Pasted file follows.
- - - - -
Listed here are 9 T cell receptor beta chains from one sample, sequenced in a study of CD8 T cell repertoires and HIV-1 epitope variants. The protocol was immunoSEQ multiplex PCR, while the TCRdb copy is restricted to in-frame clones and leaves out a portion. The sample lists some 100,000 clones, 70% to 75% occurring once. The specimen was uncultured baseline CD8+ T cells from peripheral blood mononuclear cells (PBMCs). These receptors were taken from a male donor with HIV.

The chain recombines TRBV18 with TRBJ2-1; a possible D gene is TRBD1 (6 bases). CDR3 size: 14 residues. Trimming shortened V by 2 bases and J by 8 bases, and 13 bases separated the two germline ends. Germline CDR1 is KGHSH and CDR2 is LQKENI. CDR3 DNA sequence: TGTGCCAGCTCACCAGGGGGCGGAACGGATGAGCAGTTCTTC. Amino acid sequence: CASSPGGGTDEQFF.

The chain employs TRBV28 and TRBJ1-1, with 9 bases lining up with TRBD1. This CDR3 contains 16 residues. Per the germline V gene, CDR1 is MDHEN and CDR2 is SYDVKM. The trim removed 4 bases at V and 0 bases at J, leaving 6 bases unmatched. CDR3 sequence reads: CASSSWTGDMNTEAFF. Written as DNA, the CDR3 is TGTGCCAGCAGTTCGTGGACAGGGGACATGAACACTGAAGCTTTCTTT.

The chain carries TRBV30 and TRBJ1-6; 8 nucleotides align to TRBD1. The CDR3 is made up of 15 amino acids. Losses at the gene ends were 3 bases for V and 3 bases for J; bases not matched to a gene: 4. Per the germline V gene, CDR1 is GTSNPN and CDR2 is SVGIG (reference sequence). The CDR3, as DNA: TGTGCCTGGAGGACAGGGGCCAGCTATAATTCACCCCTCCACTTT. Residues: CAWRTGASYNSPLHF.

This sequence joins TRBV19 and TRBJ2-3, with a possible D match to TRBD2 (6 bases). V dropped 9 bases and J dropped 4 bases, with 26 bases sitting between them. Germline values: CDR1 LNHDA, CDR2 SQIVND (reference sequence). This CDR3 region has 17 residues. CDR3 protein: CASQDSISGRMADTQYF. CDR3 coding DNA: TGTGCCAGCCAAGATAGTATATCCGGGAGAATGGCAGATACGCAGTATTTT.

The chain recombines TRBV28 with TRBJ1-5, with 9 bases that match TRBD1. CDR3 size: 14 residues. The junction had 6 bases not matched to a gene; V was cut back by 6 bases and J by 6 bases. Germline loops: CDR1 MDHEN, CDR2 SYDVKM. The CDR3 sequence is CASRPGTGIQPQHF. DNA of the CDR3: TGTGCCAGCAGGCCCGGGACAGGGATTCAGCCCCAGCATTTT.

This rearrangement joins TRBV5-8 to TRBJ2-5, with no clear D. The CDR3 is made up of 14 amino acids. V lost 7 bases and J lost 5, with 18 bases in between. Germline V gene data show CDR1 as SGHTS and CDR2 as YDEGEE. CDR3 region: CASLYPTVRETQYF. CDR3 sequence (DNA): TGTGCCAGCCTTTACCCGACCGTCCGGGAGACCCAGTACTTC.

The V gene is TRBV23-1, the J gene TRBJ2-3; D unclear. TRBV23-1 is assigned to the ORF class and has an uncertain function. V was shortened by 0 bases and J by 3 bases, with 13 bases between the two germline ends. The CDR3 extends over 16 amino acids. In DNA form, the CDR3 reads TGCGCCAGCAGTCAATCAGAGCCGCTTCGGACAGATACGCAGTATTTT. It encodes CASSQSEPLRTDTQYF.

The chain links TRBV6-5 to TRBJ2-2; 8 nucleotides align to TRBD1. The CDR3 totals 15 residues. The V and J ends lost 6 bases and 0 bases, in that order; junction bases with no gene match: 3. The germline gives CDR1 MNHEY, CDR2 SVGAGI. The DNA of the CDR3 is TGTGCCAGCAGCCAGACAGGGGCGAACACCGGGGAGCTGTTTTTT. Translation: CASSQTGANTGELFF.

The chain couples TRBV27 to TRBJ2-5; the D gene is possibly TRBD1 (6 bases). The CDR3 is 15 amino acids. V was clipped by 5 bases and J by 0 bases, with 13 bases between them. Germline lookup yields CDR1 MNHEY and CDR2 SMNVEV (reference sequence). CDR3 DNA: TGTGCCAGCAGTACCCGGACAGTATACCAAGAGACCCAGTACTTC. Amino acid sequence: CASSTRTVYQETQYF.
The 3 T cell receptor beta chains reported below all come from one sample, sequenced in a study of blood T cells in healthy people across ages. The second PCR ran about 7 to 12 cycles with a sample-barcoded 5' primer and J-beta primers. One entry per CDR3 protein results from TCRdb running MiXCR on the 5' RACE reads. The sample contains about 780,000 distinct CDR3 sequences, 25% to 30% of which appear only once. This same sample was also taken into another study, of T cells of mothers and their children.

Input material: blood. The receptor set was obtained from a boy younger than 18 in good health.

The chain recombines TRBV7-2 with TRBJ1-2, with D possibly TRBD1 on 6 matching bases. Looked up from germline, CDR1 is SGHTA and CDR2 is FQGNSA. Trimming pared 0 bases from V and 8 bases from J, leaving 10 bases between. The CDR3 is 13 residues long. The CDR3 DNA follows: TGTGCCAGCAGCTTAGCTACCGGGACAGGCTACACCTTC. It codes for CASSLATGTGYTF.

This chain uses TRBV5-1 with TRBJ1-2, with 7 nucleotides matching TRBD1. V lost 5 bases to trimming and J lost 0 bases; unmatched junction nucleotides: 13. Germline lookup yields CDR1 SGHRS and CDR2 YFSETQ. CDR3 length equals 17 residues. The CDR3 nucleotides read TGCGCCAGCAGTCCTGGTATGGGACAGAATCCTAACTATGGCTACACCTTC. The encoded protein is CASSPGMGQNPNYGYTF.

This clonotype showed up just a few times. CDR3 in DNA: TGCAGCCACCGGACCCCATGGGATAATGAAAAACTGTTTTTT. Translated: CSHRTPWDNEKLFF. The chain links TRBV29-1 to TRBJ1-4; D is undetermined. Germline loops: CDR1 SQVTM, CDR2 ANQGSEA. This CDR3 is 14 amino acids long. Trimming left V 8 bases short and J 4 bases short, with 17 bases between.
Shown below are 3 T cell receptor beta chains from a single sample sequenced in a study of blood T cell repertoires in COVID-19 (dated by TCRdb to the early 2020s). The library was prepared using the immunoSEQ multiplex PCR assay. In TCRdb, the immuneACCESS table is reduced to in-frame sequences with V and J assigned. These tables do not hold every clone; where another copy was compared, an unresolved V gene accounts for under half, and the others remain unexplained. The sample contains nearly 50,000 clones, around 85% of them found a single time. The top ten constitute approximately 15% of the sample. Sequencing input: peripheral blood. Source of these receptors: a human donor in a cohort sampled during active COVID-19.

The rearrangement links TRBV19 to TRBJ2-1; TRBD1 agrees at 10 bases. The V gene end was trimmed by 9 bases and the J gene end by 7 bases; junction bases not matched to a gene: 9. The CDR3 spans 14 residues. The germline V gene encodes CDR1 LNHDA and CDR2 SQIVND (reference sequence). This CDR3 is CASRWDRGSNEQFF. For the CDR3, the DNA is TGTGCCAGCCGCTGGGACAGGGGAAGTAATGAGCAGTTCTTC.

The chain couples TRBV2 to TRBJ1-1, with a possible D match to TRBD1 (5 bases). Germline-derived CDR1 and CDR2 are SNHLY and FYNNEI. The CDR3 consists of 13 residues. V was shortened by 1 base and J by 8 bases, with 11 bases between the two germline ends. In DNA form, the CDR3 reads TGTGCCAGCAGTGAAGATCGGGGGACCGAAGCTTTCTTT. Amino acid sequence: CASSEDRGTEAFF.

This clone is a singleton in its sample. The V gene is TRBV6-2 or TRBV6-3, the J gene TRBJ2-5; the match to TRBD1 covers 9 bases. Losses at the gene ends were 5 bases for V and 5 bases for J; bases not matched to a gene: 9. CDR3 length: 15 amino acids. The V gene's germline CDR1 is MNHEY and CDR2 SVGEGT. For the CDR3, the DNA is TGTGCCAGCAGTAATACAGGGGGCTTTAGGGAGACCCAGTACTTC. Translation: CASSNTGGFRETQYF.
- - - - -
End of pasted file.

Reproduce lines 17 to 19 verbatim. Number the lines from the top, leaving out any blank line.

The rearrangement links TRBV19 to TRBJ2-1; TRBD1 agrees at 10 bases. The V gene end was trimmed by 9 bases and the J gene end by 7 bases; junction bases not matched to a gene: 9. The CDR3 spans 14 residues. The germline V gene encodes CDR1 LNHDA and CDR2 SQIVND (reference sequence). This CDR3 is CASRWDRGSNEQFF. For the CDR3, the DNA is TGTGCCAGCCGCTGGGACAGGGGAAGTAATGAGCAGTTCTTC.

The chain couples TRBV2 to TRBJ1-1, with a possible D match to TRBD1 (5 bases). Germline-derived CDR1 and CDR2 are SNHLY and FYNNEI. The CDR3 consists of 13 residues. V was shortened by 1 base and J by 8 bases, with 11 bases between the two germline ends. In DNA form, the CDR3 reads TGTGCCAGCAGTGAAGATCGGGGGACCGAAGCTTTCTTT. Amino acid sequence: CASSEDRGTEAFF.

This clone is a singleton in its sample. The V gene is TRBV6-2 or TRBV6-3, the J gene TRBJ2-5; the match to TRBD1 covers 9 bases. Losses at the gene ends were 5 bases for V and 5 bases for J; bases not matched to a gene: 9. CDR3 length: 15 amino acids. The V gene's germline CDR1 is MNHEY and CDR2 SVGEGT. For the CDR3, the DNA is TGTGCCAGCAGTAATACAGGGGGCTTTAGGGAGACCCAGTACTTC. Translation: CASSNTGGFRETQYF.